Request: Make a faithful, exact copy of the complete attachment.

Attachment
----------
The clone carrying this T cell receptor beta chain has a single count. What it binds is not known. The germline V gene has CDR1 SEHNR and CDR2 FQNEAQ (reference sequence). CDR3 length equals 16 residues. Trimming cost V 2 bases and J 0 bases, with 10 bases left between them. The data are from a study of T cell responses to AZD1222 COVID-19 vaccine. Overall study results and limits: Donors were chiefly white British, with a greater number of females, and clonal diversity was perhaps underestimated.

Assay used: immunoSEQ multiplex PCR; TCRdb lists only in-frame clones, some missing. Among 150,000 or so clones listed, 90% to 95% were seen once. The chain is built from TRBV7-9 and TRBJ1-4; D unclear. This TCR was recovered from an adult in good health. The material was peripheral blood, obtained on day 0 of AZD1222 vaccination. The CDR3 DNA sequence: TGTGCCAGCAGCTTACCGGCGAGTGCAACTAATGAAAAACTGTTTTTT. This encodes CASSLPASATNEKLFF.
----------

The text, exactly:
The clone carrying this T cell receptor beta chain has a single count. What it binds is not known. The germline V gene has CDR1 SEHNR and CDR2 FQNEAQ (reference sequence). CDR3 length equals 16 residues. Trimming cost V 2 bases and J 0 bases, with 10 bases left between them. The data are from a study of T cell responses to AZD1222 COVID-19 vaccine. Overall study results and limits: Donors were chiefly white British, with a greater number of females, and clonal diversity was perhaps underestimated.

Assay used: immunoSEQ multiplex PCR; TCRdb lists only in-frame clones, some missing. Among 150,000 or so clones listed, 90% to 95% were seen once. The chain is built from TRBV7-9 and TRBJ1-4; D unclear. This TCR was recovered from an adult in good health. The material was peripheral blood, obtained on day 0 of AZD1222 vaccination. The CDR3 DNA sequence: TGTGCCAGCAGCTTACCGGCGAGTGCAACTAATGAAAAACTGTTTTTT. This encodes CASSLPASATNEKLFF.